Marcus Perlman

Cognitive Scientist

I am currently a postdoc at the Max Planck Institute for Psycholinguistics, where I am part of the Language Evolution Group. In September I will be joining the Department of English Language and Applied Linguistics at the University of Birmingham.

My research is driven by two big questions. What is language? and Where did it come from? I'm particularly interested in iconicity and its role in the evolution of human communication. I'm also really interested in gorillas.

Publications

Perlman, M. (in press). Debunking two myths against vocal origins of language: Language is iconic and multimodal to the core. Interaction Studies

Winter, B., Perlman, M., Perry, L., & Lupyan, G. (in press). Which words are most iconic? Iconicity in English sensory words. Interaction Studies

Perry, L. K., Perlman, M., Winter, B., Massaro, D. W., & Lupyan, G. (2017). Iconicity in the speech of children and adults. Developmental Science, 2: 4. doi:10.3389/fcomm.2017.00004.

Massaro, D.W. & Perlman, M. (2017). Quantifying iconicity’s contribution during language acquisition: Implications for vocabulary learning. Frontiers in Communication, 2: 4. doi:10.3389/fcomm.2017.00004.

Perlman, M., & Salmi, R. (2017). Gorillas may use their laryngeal air sacs for whinny-type vocalizations and male display. Journal of Language Evolution, Advance online publication. doi:10.1093/jole/lzx012.

Tanner, J.E. & Perlman, M. (2016). Moving beyond ‘meaning’: Gorillas combine gestures into sequences for creative display. Language & Communication, 1-17.

Perry, L.K., Perlman, M., & Lupyan, G. (2015). Iconicity in English and Spanish, and its relation to lexical category and age of acquisition. PLoS ONE, 10, e0137147.

Perlman, M., Dale, R., & Lupyan, G. (2015). Iconicity can ground the creation of vocal symbols. Royal Society Open Science, 2: 150152.

Perlman, M. & Clark, N. (2015). Learned vocal and breathing behavior in an enculturated gorilla. Animal Cognition, 18, 1165-1179.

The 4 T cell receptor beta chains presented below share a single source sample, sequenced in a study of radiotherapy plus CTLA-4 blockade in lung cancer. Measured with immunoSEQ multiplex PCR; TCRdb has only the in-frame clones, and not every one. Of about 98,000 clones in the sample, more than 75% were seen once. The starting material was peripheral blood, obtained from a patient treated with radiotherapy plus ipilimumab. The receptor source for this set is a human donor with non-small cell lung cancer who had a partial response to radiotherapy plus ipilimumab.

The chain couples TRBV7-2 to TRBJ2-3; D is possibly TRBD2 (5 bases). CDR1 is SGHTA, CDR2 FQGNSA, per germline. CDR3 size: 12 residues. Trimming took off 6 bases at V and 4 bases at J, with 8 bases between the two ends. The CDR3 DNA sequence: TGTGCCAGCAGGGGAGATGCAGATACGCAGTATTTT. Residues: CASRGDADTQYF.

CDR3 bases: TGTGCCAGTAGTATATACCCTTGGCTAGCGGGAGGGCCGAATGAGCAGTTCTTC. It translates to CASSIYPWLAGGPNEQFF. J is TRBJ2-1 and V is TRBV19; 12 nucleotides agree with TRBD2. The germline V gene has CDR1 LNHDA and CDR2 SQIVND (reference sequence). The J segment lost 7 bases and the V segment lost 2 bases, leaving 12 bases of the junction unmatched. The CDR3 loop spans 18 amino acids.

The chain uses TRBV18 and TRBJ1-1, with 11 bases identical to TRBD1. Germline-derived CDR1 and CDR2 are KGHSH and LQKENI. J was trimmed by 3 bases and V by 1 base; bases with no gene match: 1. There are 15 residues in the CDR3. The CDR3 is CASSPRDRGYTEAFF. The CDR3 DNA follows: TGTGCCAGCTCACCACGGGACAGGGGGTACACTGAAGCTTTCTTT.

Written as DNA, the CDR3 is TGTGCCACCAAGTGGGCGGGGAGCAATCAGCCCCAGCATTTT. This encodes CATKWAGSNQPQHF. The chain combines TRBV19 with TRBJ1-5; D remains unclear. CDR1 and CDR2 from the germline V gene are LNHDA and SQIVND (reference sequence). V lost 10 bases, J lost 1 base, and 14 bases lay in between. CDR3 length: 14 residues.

Fusaroli, R., Perlman, M., Mislove, A., Paxton, A., Matlock, T. & Dale, R. (2015). Timescales of massive human entrainment. PLoS ONE, 10, e0122742.

Blackwell, N.L., Perlman, M., & Fox Tree, J.E. (2015). Quotation as a multimodal construction. Journal of Pragmatics, 81, 1-7.

Perlman, M., Clark, N., & Johansson Falck, M. (2015). Iconic prosody in story reading. Cognitive Science, 6, 1348-1368.

Perlman, M. & Cain, A. (2014). Iconicity in vocalization, comparisons with gesture, and implications for the evolution of language. Gesture, 14, 320-350.

Perlman, M., Dale, R., & Lupyan, G. (2014). "Iterative vocal charades: The emergence of conventions in vocal communication," in Evolution of Language: Proceedings of the 10th International Conference (EVOLANG10), eds E.A. Cartmill, S. Roberts, & H. Cornish (Vienna), 236-243.

de Boer, B. & Perlman, M. (2014). Physical mechanisms may be as important as brain mechanisms in evolution of speech. Behavioral and Brain Sciences [commentary], 37, 552-553.

Perlman, M., Clark, N., & Tanner, J.E. (2014). Iconicity and ape gesture. In E. A. Cartmill, S. Roberts, H. Lyn & H. Cornish (Eds.). The Evolution of Language: Proceedings of the 10th International Conference (EVOLANG10). New Jersey: World Scientific.

Perlman, M. & Gibbs, R.W. Jr. (2013). Pantomimic gestures reveal the sensorimotor imagery of a human-fostered gorilla. Journal of Mental Imagery, 37, 73-96.

Winter, B., Perlman, M., & Matlock, T. (2013). Using space to talk and gesture about numbers: Evidence from the TV News Archive. Gesture, 13, 377-408.

Clark, N., Perlman, M., & Johansson Falck, M. (2013). The iconic use of pitch to express vertical space. In B. Dancygier, M. Borkent, and J. Hinnell (Eds.) Language and the Creative Mind. Stanford: SCLI publications.

Perlman, M., Patterson, F.G, & Cohn, R.H. (2012). The human-fostered gorilla Koko shows breath control in play with wind instruments. Biolinguistics, 6, 433-444.

Perlman, M., Tanner, J.E., & King, B.J. (2012). A mother gorilla's variable use of touch to guide her infant: Insights into iconicity and the relationship between gesture and action. In S. Pika & K. Liebal (Eds.) Developments in non-human primate gesture research (pp. 55-72). John Benjamins Publishing Company.

Perlman, M. (2010). Talking fast: The use of speech rate as iconic gesture. In F. Perrill, V. Tobin, & M. Turner (Eds.) Meaning, form, and body. Stanford: CSLI Publications.

Gibbs, R. W. Jr. & Perlman, M. (2010). Language understanding is grounded in experiential simulations: A response to Weiskopf. Studies in history and philosophy of science, 41, 305-308.

Gibbs, R. W. Jr. & Perlman, M. (2006). The contested impact of cognitive linguistic research on the psycholinguistics of metaphor understanding. In G. Kristiansen, M. Achard, R. Dirven, & F. J. Ruiz de Mendoza Ibáñez (Eds.). Cognitive linguistics: Current applications and future perspectives (pp. 211-228). New York: Mouton.

Media Coverage

A famous gorilla plays the recorder, and we all may learn something.

NPR (13.7 Cosmos & Culture blog), February 2, 2012.